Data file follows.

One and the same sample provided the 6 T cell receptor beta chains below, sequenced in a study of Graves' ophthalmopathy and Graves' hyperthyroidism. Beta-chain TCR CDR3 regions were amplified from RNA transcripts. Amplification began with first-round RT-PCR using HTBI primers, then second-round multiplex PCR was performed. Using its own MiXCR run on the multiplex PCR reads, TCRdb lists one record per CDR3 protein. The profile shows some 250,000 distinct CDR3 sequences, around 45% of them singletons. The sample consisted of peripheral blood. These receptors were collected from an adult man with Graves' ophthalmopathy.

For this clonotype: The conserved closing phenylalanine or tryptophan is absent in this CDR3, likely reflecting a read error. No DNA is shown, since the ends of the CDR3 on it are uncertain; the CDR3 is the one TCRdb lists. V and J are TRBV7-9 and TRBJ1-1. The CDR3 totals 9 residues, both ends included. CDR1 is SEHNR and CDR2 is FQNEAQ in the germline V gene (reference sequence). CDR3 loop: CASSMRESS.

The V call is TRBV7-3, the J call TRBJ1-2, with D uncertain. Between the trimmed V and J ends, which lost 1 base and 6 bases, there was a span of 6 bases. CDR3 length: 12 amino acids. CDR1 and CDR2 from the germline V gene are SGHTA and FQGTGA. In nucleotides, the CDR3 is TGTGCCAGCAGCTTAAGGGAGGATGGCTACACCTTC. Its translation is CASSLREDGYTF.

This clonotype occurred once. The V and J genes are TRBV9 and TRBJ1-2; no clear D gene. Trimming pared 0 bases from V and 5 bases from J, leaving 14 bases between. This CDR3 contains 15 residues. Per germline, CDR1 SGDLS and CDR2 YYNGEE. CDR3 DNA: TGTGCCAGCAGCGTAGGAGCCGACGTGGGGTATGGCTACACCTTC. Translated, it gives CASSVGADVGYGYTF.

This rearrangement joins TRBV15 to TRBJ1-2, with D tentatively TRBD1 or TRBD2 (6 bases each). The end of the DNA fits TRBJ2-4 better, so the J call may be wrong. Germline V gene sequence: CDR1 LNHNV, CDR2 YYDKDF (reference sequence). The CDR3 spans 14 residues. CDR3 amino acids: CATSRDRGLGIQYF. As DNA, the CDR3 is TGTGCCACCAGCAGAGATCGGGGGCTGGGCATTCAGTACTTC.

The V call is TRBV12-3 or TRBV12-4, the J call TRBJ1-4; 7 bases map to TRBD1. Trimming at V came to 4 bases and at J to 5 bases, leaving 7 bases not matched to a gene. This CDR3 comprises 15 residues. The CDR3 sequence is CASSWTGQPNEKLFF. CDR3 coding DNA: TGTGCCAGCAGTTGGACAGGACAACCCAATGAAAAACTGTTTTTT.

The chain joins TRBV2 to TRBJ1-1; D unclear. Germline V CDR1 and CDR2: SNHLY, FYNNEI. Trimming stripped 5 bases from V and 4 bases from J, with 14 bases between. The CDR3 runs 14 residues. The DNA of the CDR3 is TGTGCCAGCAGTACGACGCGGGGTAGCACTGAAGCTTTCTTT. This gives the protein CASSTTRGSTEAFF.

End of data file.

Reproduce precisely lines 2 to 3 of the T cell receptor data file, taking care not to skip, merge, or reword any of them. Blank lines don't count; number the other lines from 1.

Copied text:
For this clonotype: The conserved closing phenylalanine or tryptophan is absent in this CDR3, likely reflecting a read error. No DNA is shown, since the ends of the CDR3 on it are uncertain; the CDR3 is the one TCRdb lists. V and J are TRBV7-9 and TRBJ1-1. The CDR3 totals 9 residues, both ends included. CDR1 is SEHNR and CDR2 is FQNEAQ in the germline V gene (reference sequence). CDR3 loop: CASSMRESS.

The V call is TRBV7-3, the J call TRBJ1-2, with D uncertain. Between the trimmed V and J ends, which lost 1 base and 6 bases, there was a span of 6 bases. CDR3 length: 12 amino acids. CDR1 and CDR2 from the germline V gene are SGHTA and FQGTGA. In nucleotides, the CDR3 is TGTGCCAGCAGCTTAAGGGAGGATGGCTACACCTTC. Its translation is CASSLREDGYTF.